On a sunny summer afternoon 30 years ago, I was sitting on my deck at Sea Watch with my friends Bill and Rita who were visiting the Cape from their home in the Pacific Northwest. In the middle of a sentence, Bill suddenly stopped and said, “If I didn’t know better, I’d swear I just heard machine gun fire.” I assured him he wasn’t hearing things and that those of us who lived here were used to the noise of machine guns and artillery.
Not long after that, the gun range was shut down because of the heavy metal pollution of the ground and the aquifer beneath it from the ammunition. The National Guard appears to have been doing fine without the benefit of the gun range for decades but now seems determined to return to its old ways. Why do they need to bring the noise and pollution back to the Cape?
Despite their many disingenuous public hearings where they faced near-unanimous opposition, and leaning on a bogus environmental study that said only what they wanted to hear, it is clearly obvious the Guard is determined to reopen the range. Maybe it’s time for our state legislators to step in and stop this folly.
Bourne has changed significantly over the last 30 years, maturing from a mostly vacation and retirement place into a year-round community with a strong economic base that is less dependent than it had been on the military presence. The Coast Guard air station and housing are totally appropriate for this location, as is the Air Force cybersecurity facility, but artillery and machine gun ranges don’t fit here anymore.
(Now, for those who are about to send me hate mail, I should mention that I am a Coast Guard veteran and hold a Class A large-capacity license to carry. My father and grandfather were both expert marksmen. For me, this is a community planning issue, not a gun debate.)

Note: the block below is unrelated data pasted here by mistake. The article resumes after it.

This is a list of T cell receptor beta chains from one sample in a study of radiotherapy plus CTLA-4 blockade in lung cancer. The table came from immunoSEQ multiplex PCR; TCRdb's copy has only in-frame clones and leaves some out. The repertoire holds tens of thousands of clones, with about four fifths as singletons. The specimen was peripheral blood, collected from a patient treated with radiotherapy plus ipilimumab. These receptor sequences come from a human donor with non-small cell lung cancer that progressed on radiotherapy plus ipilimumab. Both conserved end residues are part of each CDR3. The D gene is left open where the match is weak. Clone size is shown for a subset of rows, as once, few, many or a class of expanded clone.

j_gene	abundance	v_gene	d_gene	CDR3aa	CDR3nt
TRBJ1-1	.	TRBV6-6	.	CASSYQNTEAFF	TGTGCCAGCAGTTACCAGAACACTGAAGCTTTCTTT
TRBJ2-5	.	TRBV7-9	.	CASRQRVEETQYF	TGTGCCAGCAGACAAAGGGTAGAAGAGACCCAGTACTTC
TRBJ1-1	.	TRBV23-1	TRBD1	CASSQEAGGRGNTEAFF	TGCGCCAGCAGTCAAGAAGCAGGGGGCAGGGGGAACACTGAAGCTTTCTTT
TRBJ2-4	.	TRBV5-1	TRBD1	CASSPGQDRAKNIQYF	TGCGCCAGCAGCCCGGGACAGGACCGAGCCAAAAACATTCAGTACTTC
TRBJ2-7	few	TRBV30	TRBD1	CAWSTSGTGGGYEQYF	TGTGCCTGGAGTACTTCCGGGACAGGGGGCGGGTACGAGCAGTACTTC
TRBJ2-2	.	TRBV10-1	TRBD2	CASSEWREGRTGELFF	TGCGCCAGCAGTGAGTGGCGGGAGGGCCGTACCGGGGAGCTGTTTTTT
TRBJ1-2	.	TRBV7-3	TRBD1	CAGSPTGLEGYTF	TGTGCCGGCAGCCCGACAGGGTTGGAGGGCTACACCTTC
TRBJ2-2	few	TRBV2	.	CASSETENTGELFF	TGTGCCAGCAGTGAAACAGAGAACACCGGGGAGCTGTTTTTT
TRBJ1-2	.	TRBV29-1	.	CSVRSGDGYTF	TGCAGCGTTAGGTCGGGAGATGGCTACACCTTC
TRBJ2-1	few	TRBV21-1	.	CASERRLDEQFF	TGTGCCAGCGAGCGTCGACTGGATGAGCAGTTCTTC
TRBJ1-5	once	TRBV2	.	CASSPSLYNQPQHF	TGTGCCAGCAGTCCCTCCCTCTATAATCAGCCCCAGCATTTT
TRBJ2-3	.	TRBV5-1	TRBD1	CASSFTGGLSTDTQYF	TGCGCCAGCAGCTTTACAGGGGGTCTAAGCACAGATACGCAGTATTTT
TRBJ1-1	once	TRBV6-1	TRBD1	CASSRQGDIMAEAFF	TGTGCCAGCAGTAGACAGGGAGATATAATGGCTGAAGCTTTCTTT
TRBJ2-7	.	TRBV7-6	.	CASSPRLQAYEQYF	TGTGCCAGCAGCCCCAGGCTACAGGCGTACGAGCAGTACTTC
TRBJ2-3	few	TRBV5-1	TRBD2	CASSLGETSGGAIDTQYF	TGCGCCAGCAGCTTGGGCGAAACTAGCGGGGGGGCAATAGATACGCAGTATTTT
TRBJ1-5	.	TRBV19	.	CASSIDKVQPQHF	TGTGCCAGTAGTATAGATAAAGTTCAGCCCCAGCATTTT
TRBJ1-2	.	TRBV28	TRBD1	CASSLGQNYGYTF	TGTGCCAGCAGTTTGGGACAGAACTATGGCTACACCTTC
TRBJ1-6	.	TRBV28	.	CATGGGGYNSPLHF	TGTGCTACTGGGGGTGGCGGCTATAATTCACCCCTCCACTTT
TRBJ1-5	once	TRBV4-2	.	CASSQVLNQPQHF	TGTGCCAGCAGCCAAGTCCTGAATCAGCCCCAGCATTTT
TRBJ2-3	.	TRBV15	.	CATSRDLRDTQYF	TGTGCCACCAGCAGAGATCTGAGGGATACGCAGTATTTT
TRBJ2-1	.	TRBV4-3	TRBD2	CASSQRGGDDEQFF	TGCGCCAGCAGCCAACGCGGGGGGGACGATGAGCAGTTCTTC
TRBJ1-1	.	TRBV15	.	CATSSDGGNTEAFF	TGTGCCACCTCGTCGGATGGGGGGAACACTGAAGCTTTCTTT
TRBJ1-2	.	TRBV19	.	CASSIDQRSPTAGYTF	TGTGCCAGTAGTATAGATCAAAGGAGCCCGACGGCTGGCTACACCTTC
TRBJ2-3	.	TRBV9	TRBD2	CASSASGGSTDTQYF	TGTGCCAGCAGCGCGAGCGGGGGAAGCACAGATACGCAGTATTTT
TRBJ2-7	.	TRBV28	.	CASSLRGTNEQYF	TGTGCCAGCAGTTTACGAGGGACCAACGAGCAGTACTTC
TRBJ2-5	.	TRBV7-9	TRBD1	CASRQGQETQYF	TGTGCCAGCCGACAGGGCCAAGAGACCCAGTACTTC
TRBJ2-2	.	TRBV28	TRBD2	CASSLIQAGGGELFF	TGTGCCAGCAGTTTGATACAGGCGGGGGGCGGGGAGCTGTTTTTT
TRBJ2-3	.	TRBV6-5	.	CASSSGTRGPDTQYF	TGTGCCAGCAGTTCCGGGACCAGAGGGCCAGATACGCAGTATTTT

It’s not common knowledge, but most of Joint Base Cape Cod belongs to the state and is leased to the federal government. Much of it was a state park before the military took over, and it will revert to parkland under a recent agreement when the military no longer needs it. This might be a good time for the state to take part of the base back. It would be well-used for hiking, camping and, most importantly, protection of the Cape’s sole-source aquifer.
An added benefit and another thing that is not commonly known is that the highest natural elevation on Cape Cod lies within the base about three-quarters of a mile from MacArthur Boulevard. The next time you are stuck in traffic coming on-Cape across the Bourne Bridge, look straight ahead at the horizon. You will see a little bump in the tree line that is Sand Hill, elevation 306 feet. If a 50-foot tower were erected on this spot, a person standing on top on a clear day could see nearly all of Cape Cod, Martha’s Vineyard and the Elizabeth Islands. And it would be a lot quieter than a machine gun range.